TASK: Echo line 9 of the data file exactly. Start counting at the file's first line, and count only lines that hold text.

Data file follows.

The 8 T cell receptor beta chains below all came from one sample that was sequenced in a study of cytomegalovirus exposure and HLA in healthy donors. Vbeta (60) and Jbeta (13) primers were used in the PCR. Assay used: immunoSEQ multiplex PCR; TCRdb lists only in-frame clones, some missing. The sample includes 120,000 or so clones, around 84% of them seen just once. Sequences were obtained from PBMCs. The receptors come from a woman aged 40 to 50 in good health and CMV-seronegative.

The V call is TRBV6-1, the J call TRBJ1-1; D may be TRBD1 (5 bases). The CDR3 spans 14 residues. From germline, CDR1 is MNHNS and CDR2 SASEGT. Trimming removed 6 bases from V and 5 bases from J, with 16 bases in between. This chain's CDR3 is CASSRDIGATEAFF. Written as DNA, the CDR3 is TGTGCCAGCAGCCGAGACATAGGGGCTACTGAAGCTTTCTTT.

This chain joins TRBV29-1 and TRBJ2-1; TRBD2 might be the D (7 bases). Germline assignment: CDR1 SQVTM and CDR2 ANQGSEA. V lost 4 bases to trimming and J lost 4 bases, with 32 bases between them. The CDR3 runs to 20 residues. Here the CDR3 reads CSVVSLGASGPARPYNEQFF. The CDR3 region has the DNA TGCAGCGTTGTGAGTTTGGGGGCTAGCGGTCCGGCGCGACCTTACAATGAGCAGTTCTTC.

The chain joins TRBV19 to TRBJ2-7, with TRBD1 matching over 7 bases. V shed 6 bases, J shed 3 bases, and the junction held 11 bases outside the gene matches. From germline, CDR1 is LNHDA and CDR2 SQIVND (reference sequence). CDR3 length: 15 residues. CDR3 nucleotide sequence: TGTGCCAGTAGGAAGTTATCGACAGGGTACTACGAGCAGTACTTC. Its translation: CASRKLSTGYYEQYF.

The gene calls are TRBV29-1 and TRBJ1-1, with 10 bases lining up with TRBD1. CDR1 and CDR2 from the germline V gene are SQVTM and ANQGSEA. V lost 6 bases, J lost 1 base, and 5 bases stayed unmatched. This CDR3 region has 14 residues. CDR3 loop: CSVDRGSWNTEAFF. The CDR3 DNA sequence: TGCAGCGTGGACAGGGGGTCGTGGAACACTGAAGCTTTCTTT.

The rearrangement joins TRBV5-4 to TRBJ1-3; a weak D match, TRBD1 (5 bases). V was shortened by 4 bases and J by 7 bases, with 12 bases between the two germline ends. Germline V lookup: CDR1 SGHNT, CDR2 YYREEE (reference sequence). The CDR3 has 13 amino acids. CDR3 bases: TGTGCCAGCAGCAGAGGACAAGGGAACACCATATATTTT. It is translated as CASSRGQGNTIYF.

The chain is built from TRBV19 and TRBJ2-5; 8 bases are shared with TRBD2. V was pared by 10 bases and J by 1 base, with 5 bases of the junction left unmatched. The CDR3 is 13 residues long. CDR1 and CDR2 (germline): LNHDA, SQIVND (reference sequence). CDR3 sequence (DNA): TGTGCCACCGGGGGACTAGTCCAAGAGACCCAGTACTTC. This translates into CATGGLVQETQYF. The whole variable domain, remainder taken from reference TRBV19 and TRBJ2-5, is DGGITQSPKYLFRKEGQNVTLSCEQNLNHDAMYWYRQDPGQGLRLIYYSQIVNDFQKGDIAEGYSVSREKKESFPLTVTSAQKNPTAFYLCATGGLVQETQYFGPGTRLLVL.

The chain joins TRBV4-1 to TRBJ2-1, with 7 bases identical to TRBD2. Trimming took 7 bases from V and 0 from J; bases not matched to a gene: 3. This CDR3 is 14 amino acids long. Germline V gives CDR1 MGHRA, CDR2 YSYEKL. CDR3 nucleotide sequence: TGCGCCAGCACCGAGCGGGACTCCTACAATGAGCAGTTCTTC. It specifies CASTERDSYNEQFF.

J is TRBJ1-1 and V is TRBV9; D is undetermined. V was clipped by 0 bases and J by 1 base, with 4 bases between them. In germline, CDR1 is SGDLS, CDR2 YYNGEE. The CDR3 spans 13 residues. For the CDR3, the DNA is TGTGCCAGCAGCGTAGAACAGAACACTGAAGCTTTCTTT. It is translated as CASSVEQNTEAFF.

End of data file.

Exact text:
J is TRBJ1-1 and V is TRBV9; D is undetermined. V was clipped by 0 bases and J by 1 base, with 4 bases between them. In germline, CDR1 is SGDLS, CDR2 YYNGEE. The CDR3 spans 13 residues. For the CDR3, the DNA is TGTGCCAGCAGCGTAGAACAGAACACTGAAGCTTTCTTT. It is translated as CASSVEQNTEAFF.